The design is never right the first time. Nor is it usually right the second time. This is one of those key lessons you learn over time building real software, and is the source of one of the chief complaints leveled at the Waterfall methodology for building software, which puts heavy emphasis on getting the design right up front.
We have to define “right” in this case. If by “right” you mean perfect, then I don’t think the design is ever right, as I’ve argued in the past that there is no perfect design.
Recently, this lesson was driven home as my feature team (ASP.NET MVC) were hashing out some tricky design issues. Many times, we find ourselves in a tight spot in which we have two different audiences demanding a different approach to a design problem. The tough part is that the solutions we come up with inevitable satisfy one camp at the expense of the other.
Let me be clear, it’s not our goal and intention to try and satisfy everyone as that is a sure means to satisfying nobody. As Bill Cosby once said…
I don’t know the key to success, but the key to failure is to trying to please everybody.
At the same time, I also think it’s a copout to simply give up immediately when a thorny design problem comes up with two disagreeing camps. It’s worth a good faith effort to try and gather ideas you haven’t considered before and see if you can’t just solve the problem in a manner that both camps are happy with. Or at least in a manner that one camp is happy, and the other is merely less happy.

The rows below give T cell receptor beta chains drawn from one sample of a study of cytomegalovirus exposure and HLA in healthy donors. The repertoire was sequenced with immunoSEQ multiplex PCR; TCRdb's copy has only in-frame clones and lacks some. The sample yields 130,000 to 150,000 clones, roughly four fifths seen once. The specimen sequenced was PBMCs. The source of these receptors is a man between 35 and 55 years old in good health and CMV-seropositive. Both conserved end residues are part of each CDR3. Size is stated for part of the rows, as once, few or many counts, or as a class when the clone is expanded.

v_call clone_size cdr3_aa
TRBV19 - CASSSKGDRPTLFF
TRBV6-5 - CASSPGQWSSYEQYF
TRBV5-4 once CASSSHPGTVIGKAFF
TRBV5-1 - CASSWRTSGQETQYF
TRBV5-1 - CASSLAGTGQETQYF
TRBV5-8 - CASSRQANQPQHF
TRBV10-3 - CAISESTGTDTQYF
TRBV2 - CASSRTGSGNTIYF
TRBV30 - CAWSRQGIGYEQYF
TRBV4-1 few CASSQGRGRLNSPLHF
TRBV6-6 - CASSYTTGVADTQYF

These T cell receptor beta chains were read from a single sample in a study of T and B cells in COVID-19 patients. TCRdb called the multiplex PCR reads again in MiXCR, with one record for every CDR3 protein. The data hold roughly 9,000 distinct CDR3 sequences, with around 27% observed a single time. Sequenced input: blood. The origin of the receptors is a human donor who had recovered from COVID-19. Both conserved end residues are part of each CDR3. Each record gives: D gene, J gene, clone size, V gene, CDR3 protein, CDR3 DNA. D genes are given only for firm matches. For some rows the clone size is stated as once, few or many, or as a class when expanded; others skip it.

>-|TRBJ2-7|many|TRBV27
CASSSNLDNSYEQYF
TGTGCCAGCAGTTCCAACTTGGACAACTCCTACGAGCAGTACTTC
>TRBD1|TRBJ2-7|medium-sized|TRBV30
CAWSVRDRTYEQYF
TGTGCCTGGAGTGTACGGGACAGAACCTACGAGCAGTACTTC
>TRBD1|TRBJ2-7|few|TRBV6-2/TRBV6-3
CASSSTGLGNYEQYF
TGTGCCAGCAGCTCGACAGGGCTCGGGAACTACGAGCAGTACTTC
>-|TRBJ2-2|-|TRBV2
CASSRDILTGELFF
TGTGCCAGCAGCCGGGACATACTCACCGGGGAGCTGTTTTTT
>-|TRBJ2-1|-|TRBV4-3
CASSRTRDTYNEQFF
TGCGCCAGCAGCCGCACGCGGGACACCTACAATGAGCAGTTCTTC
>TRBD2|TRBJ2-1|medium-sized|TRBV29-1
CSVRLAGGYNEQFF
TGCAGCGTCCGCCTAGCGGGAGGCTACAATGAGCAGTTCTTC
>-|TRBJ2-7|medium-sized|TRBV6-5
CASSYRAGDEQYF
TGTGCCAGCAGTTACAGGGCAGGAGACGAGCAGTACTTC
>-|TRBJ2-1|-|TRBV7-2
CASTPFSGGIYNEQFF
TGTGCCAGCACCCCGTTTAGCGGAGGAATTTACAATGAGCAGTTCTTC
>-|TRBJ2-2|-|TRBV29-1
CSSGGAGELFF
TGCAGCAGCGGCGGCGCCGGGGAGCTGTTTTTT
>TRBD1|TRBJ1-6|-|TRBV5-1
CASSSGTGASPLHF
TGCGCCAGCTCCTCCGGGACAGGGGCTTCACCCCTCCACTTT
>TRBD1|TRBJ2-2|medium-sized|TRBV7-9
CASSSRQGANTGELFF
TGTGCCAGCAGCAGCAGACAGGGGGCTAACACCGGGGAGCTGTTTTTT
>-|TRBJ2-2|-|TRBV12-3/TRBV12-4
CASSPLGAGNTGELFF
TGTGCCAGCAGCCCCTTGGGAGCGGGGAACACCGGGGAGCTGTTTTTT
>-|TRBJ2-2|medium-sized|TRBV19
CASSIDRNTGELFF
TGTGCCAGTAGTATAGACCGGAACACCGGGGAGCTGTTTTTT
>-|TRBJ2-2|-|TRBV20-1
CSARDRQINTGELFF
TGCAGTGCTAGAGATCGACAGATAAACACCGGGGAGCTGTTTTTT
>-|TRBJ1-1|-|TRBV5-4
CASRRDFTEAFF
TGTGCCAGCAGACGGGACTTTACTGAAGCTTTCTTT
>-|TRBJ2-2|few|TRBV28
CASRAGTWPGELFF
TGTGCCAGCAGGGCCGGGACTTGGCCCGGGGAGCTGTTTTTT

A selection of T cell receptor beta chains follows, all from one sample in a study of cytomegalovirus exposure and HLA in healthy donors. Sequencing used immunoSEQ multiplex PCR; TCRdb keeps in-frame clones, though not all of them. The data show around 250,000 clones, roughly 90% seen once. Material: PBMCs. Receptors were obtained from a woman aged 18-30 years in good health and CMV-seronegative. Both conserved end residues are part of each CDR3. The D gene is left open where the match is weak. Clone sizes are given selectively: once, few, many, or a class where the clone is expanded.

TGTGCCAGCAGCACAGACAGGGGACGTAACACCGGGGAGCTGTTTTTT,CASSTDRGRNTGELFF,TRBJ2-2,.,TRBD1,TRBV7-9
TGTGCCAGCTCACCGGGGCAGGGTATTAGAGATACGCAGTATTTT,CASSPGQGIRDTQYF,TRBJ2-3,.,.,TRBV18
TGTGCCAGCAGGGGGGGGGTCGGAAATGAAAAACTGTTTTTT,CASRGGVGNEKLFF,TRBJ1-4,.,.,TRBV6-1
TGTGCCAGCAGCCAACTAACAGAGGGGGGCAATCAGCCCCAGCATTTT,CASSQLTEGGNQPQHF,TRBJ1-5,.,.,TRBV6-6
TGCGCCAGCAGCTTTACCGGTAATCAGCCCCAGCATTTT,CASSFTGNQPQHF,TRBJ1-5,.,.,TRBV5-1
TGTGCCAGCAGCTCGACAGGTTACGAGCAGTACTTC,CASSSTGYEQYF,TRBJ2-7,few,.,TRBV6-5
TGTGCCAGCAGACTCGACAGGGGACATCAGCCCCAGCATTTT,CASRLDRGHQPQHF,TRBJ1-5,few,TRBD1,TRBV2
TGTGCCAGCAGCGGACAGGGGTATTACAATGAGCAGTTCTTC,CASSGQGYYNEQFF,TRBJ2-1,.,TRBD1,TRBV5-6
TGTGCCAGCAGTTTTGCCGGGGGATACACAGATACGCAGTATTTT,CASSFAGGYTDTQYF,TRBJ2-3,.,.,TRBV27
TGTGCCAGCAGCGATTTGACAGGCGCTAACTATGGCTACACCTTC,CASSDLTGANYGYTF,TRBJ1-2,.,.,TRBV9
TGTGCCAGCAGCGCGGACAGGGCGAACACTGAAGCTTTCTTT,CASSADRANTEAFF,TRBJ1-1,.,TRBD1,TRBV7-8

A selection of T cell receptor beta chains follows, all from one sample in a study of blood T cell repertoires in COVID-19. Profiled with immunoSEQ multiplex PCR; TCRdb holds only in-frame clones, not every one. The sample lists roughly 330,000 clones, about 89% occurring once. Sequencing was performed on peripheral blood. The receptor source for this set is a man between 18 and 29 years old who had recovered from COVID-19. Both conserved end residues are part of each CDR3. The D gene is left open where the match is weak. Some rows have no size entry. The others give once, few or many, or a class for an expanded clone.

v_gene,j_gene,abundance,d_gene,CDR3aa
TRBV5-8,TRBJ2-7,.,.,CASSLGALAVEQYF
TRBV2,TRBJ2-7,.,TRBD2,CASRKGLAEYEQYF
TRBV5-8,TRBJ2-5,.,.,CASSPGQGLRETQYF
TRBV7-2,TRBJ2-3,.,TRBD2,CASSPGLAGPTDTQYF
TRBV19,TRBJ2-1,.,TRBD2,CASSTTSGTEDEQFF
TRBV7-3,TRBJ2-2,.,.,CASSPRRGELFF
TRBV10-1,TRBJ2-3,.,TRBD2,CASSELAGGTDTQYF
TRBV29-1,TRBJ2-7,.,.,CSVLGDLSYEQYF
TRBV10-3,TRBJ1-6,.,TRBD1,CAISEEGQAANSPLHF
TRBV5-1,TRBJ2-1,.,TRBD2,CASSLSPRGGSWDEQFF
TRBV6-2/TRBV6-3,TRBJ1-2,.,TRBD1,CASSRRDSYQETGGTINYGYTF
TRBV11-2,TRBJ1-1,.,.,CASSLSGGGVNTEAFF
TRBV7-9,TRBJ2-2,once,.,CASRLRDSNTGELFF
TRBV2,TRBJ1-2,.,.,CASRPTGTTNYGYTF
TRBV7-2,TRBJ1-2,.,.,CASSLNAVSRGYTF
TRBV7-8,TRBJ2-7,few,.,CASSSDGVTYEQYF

An illustration of this point happened recently at work. After many iterations, I sent out our design meeting notes internally with our solution to a particular issue. ScottGu noticed the write-up and had some questions about the design (questions like WTF?) and called me and Eilon (the lead dev) into his office for a “short” meeting to discuss these recent design changes.
I made sure to call my wife before the meeting to let her know I would be late for dinner. Once we get a talking about MVC, I know it won’t be short. We spent two hours hashing out the design, going over options, shooting them down, trying out other ideas, and so on.
At some point, Scott proposed something my team had rejected earlier due to a major flaw. However this time, as he was proposing the idea, it suddenly occurred to me that there were two different ways to implement this idea. The one we thought of wouldn’t work, but a slight adjustment to the idea, the very one Scott was proposing, would make it workable.
Eilon and I left the meeting happy with the improved design, but now concerned with the fact that we had already implemented another solution, had a bunch of unit tests and automated web functional tests. Not to mention having to deal with explaining it to the team and getting buy in so close to our release deadline.
So we did the cowboy thing (which I generally don’t recommend) and decided instead of telling the rest of the team about it, we’d follow the old maxim: “Show, don’t tell”. So that night, we went and coded the whole implementation, updated all the unit and web tests, and had something to demo in the morning rather than talk about. Since we had updated all the tests, QA was much more amenable to signing off on making this change so close to the deadline.
In retrospect, the part that causes me pain in the missed opportunities sense was just how tantalizingly close we were to having implemented this very idea from the beginning. All that time spent prototyping, app building, etc… we could have saved by getting it right the first time.
But that’s the way design goes. Sometimes, you are so close to a great solution that if the wind blows a certain way, you’ll hit upon it, but if it blows another way, you dismiss your line of thought and move onto other plans. Try as you might, it is very difficult to get the design just right the very first time all of the time.
Luckily for us, our team had the agility to respond to a better design. Our suite of unit and integration tests gave us confidence that the changes we were making were not breaking the framework in other areas. To me, this is a real testament to the benefits of applying lean and agile principles in software development, as well as the benefits of having good unit test coverage.